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Pojo's Magic The Gathering
Card of the Day

Daily Since November 2001!

Northern Paladin
Image from Wizards.com

 Northern Paladin
- 4th Ed.

Reviewed January 23, 2014

Constructed: 2.75
Casual: 3.38
Limited: 3.25
Multiplayer: 3.33

Ratings are based on a 1 to 5 scale:
1 being the worst.  3 - average.  5 is the highest rating

Click here to see all of our 
Card of the Day Reviews 

BMoor

Northern Paladin

I've heard that when this was printed in Seventh Edition, there was some sort of "core set storyline" involving the four Cardinal Paladins. I don't know what it was about, but it seems that even back then, Wizards knew that the Core Set needed work. And back then, this card could destroy black creatures or black enchantments, and that was it unless you wanted to play something like the old black version of Chaoslace-- not worth it. It isn't worth much more now, but it should be noted that we now have black artifacts from Esper and black planeswalkers. The Northern Paladin still needs your opponent to be playing black for him to be any good-- 3/3's for 2WW were of questionable worth even in Seventh Edition. If you are up against a black deck, he's great... as long as he lives.

Constructed- 2.5
Casual- 3.5
Limited- 4
Multiplayer- 3.7


David Fanany

Player since 1995

Northern Paladin

This was the first rare I ever opened in a booster pack, back in 1995. It technically wasn't among the first cards I owned - my sister and I were introduced to the game by a Fourth Edition starter set that was a gift from my grandmother. It came in a box whose cover looked like the back of a Magic card, and included a starter deck and some other miscellaneous cards, approximately enough for two decks assuming you just grabbed every card of two colors and shuffled them together with some basic lands. That was exactly what we did back then. While Northern Paladin was not technically my first rare, entering my collection a few weeks later, he was the first that I ever sat up and took notice of. He was the rare that was most responsible for lighting a fire for Magic in my mind: I wanted to know who he was, what the Book of Tal was, how he related to the other characters and places on the cards.

I didn't play much with him at first; I was always most drawn to red and green, even in those days. Besides, my starter had, by sheer luck, contained slightly fewer Plains than other basic land types. Nowadays, people feel they can't put a Standard deck together unless they have exactly the right number of dual land variants. Now imagine having to borrow basic lands from your friends, or trade for them. Either way, I tried white slightly later than other colors, but when I did, Northern Paladin soon became one of the most feared cards in family games (my sister liked, and still likes, blue and black). But it wasn't until I was exposed to more of the Fourth Edition that I saw his potential. Abomination, Animate Dead, Bad Moon, Deathgrip, Gloom, Hypnotic Specter, Nightmare, Pestilence, Rag Man, Sengir Vampire, Sorceress Queen, and Zombie Master ruined people's days on a regular basis, and a reusable answer that also attacked and blocked for three (and more with Crusade) became public enemy number one to black's many early fans.

You'd think this guy would have held up better over the years, as there are black cards in every set. I feel he did, for a while, until they decided that black's main constructed-level ability would be ripping apart the opponent's hand on turn one. And this was after Dark Ritual and Hymn to Tourach were long gone from Extended. Even so, this guy may still have a role to play in certain decks. Multiplayer settings that value the "rattlesnake" factor and get less value out of one-for-one exchanges can use him. And to me he will always represent Magic's potential: its depth, its mystery, its wonder.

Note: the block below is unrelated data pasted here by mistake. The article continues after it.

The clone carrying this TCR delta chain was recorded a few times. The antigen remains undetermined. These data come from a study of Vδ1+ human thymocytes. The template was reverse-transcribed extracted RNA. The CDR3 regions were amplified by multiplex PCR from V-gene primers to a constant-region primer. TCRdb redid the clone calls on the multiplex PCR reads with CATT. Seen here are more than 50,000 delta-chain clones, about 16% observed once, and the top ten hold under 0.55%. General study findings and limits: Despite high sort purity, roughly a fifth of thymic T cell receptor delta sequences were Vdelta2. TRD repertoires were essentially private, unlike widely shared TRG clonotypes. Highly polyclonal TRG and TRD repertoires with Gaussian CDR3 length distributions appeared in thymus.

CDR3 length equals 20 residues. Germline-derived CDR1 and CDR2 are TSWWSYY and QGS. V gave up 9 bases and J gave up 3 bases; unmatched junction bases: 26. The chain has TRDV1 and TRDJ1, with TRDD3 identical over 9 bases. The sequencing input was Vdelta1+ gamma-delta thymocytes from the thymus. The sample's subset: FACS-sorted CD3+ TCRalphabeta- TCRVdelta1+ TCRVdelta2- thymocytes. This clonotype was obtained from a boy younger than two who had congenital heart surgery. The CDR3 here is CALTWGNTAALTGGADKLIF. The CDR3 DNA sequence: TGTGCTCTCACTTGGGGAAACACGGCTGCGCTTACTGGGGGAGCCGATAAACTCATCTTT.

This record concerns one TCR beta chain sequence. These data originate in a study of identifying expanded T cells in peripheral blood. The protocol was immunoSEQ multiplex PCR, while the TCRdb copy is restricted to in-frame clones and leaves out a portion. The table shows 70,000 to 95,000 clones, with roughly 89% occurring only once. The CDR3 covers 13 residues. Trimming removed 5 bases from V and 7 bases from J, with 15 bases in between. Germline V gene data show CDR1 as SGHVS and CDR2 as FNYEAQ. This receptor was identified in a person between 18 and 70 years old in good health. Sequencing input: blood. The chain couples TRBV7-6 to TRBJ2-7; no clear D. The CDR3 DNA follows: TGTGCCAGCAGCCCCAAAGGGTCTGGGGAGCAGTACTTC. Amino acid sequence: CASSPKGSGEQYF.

Constructed: 3/5
Casual: 3/5
Limited: 3/5
Multiplayer: 3/5

Michael "Maikeruu" Pierno

Today's card of the day is Northern Paladin which is a four mana White
3/3 that for two White can tap to destroy target Black permanent.  This is one of the original sidedeck cards and it works very well in that regard as a low cost reusable source of removal. It actually has gained some flexibility by adding planeswalkers to the list of targets it can destroy.  There are other options in most formats, but for what this is it is not bad and could even see play in Casual, Commander, or Multiplayer formats though primarily as a response to the local metagame or in a sidedeck role.
 
In a Limited format with this it is at worst a 3/3 body for four with some color dedication and at best is a serious threat for an opponent using Black.  Definitely worth playing then siding out if needed which makes it a top pick in Booster and automatic inclusion in Sealed if running at least half of the mana as White.  The double symbol in the casting and effect costs is a drawback, but the low cost for the potential advantage outweighs it more often than not.
 
Constructed: 3.0
Casual: 3.5
Limited: 4.0
Multiplayer: 3.5


Skid Rambo

Northern Paladin has some of my favorite artwork in the MTG world. Every time that I look at the original artwork, my brain jumps to the videogame Dragon’s Lair. There is nothing flashy when it comes to the Northern Paladin. He is a 3/3 knight that can blow up any Black permanent for 2 plains. If I really had a complaint about this card it would be that it does not have protection from Black or First Strike. That might make the Northern Paladin too powerful, but I wouldn’t mind! If you are not playing against Black cards, then Northern Paladin is just a 3/3 and that is what hurts his review.

Constructed: 2.5
Casual: 3.5
Limited: 2
Multiplayer: 3


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